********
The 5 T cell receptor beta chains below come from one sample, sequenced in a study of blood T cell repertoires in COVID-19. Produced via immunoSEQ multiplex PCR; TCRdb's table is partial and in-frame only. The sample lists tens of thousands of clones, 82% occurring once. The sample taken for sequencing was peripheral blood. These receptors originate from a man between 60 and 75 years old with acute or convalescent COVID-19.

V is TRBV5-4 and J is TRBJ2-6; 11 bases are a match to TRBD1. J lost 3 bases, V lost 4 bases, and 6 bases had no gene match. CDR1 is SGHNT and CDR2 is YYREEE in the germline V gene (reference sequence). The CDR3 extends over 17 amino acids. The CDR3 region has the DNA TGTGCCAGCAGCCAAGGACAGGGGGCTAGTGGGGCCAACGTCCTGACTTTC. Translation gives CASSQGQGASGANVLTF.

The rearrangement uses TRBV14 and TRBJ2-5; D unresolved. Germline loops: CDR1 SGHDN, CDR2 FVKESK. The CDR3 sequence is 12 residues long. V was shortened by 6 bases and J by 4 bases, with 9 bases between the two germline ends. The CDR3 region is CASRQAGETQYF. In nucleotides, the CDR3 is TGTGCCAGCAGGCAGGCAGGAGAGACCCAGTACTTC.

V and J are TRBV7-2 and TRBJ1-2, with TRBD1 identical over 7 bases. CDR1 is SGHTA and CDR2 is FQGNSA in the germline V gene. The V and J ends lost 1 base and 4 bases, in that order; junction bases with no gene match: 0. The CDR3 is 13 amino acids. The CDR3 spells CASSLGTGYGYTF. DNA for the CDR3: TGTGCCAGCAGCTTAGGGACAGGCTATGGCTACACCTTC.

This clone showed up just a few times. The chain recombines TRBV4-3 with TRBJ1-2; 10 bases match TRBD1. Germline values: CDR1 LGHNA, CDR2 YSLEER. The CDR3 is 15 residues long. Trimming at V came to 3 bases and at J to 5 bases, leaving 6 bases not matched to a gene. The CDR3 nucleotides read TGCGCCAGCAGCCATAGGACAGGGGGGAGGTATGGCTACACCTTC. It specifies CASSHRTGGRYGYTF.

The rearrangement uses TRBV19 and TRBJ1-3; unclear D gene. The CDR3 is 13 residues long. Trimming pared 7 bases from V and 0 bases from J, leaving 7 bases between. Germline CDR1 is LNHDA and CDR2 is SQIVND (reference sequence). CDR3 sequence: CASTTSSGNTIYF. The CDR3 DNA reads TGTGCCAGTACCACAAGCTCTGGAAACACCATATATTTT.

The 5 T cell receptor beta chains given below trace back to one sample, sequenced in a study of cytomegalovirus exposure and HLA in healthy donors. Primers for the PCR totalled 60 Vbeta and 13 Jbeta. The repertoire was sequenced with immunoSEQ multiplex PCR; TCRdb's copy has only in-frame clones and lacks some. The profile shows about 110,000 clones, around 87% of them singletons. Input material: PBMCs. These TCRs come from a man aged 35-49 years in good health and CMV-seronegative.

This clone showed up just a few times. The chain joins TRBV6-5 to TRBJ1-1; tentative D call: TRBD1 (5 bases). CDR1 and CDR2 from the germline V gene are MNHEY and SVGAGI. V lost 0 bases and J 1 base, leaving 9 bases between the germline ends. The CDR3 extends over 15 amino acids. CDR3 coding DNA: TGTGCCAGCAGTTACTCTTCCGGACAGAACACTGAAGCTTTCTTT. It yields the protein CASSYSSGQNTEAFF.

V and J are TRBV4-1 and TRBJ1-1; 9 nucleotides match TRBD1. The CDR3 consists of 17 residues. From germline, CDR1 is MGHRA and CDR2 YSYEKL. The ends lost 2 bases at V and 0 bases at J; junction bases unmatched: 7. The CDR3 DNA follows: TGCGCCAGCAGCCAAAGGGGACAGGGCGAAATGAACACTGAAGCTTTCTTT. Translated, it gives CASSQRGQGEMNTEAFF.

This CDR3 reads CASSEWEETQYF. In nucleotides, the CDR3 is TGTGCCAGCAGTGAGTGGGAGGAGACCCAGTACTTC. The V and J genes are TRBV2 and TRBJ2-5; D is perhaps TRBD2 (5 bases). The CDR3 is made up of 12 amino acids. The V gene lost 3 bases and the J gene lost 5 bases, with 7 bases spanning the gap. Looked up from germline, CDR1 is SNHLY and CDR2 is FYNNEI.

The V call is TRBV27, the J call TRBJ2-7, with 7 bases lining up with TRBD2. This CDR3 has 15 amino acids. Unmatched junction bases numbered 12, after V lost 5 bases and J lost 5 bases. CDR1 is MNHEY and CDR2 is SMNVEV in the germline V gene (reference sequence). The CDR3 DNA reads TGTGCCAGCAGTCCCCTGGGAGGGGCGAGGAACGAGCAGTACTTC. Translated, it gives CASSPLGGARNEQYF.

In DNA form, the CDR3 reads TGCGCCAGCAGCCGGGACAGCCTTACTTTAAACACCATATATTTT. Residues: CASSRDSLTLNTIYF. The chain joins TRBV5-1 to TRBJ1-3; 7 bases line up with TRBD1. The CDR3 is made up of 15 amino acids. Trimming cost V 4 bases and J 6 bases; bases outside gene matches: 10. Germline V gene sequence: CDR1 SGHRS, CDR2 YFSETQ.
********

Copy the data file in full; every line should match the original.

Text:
The 5 T cell receptor beta chains below come from one sample, sequenced in a study of blood T cell repertoires in COVID-19. Produced via immunoSEQ multiplex PCR; TCRdb's table is partial and in-frame only. The sample lists tens of thousands of clones, 82% occurring once. The sample taken for sequencing was peripheral blood. These receptors originate from a man between 60 and 75 years old with acute or convalescent COVID-19.

V is TRBV5-4 and J is TRBJ2-6; 11 bases are a match to TRBD1. J lost 3 bases, V lost 4 bases, and 6 bases had no gene match. CDR1 is SGHNT and CDR2 is YYREEE in the germline V gene (reference sequence). The CDR3 extends over 17 amino acids. The CDR3 region has the DNA TGTGCCAGCAGCCAAGGACAGGGGGCTAGTGGGGCCAACGTCCTGACTTTC. Translation gives CASSQGQGASGANVLTF.

The rearrangement uses TRBV14 and TRBJ2-5; D unresolved. Germline loops: CDR1 SGHDN, CDR2 FVKESK. The CDR3 sequence is 12 residues long. V was shortened by 6 bases and J by 4 bases, with 9 bases between the two germline ends. The CDR3 region is CASRQAGETQYF. In nucleotides, the CDR3 is TGTGCCAGCAGGCAGGCAGGAGAGACCCAGTACTTC.

V and J are TRBV7-2 and TRBJ1-2, with TRBD1 identical over 7 bases. CDR1 is SGHTA and CDR2 is FQGNSA in the germline V gene. The V and J ends lost 1 base and 4 bases, in that order; junction bases with no gene match: 0. The CDR3 is 13 amino acids. The CDR3 spells CASSLGTGYGYTF. DNA for the CDR3: TGTGCCAGCAGCTTAGGGACAGGCTATGGCTACACCTTC.

This clone showed up just a few times. The chain recombines TRBV4-3 with TRBJ1-2; 10 bases match TRBD1. Germline values: CDR1 LGHNA, CDR2 YSLEER. The CDR3 is 15 residues long. Trimming at V came to 3 bases and at J to 5 bases, leaving 6 bases not matched to a gene. The CDR3 nucleotides read TGCGCCAGCAGCCATAGGACAGGGGGGAGGTATGGCTACACCTTC. It specifies CASSHRTGGRYGYTF.

The rearrangement uses TRBV19 and TRBJ1-3; unclear D gene. The CDR3 is 13 residues long. Trimming pared 7 bases from V and 0 bases from J, leaving 7 bases between. Germline CDR1 is LNHDA and CDR2 is SQIVND (reference sequence). CDR3 sequence: CASTTSSGNTIYF. The CDR3 DNA reads TGTGCCAGTACCACAAGCTCTGGAAACACCATATATTTT.

The 5 T cell receptor beta chains given below trace back to one sample, sequenced in a study of cytomegalovirus exposure and HLA in healthy donors. Primers for the PCR totalled 60 Vbeta and 13 Jbeta. The repertoire was sequenced with immunoSEQ multiplex PCR; TCRdb's copy has only in-frame clones and lacks some. The profile shows about 110,000 clones, around 87% of them singletons. Input material: PBMCs. These TCRs come from a man aged 35-49 years in good health and CMV-seronegative.

This clone showed up just a few times. The chain joins TRBV6-5 to TRBJ1-1; tentative D call: TRBD1 (5 bases). CDR1 and CDR2 from the germline V gene are MNHEY and SVGAGI. V lost 0 bases and J 1 base, leaving 9 bases between the germline ends. The CDR3 extends over 15 amino acids. CDR3 coding DNA: TGTGCCAGCAGTTACTCTTCCGGACAGAACACTGAAGCTTTCTTT. It yields the protein CASSYSSGQNTEAFF.

V and J are TRBV4-1 and TRBJ1-1; 9 nucleotides match TRBD1. The CDR3 consists of 17 residues. From germline, CDR1 is MGHRA and CDR2 YSYEKL. The ends lost 2 bases at V and 0 bases at J; junction bases unmatched: 7. The CDR3 DNA follows: TGCGCCAGCAGCCAAAGGGGACAGGGCGAAATGAACACTGAAGCTTTCTTT. Translated, it gives CASSQRGQGEMNTEAFF.

This CDR3 reads CASSEWEETQYF. In nucleotides, the CDR3 is TGTGCCAGCAGTGAGTGGGAGGAGACCCAGTACTTC. The V and J genes are TRBV2 and TRBJ2-5; D is perhaps TRBD2 (5 bases). The CDR3 is made up of 12 amino acids. The V gene lost 3 bases and the J gene lost 5 bases, with 7 bases spanning the gap. Looked up from germline, CDR1 is SNHLY and CDR2 is FYNNEI.

The V call is TRBV27, the J call TRBJ2-7, with 7 bases lining up with TRBD2. This CDR3 has 15 amino acids. Unmatched junction bases numbered 12, after V lost 5 bases and J lost 5 bases. CDR1 is MNHEY and CDR2 is SMNVEV in the germline V gene (reference sequence). The CDR3 DNA reads TGTGCCAGCAGTCCCCTGGGAGGGGCGAGGAACGAGCAGTACTTC. Translated, it gives CASSPLGGARNEQYF.

In DNA form, the CDR3 reads TGCGCCAGCAGCCGGGACAGCCTTACTTTAAACACCATATATTTT. Residues: CASSRDSLTLNTIYF. The chain joins TRBV5-1 to TRBJ1-3; 7 bases line up with TRBD1. The CDR3 is made up of 15 amino acids. Trimming cost V 4 bases and J 6 bases; bases outside gene matches: 10. Germline V gene sequence: CDR1 SGHRS, CDR2 YFSETQ.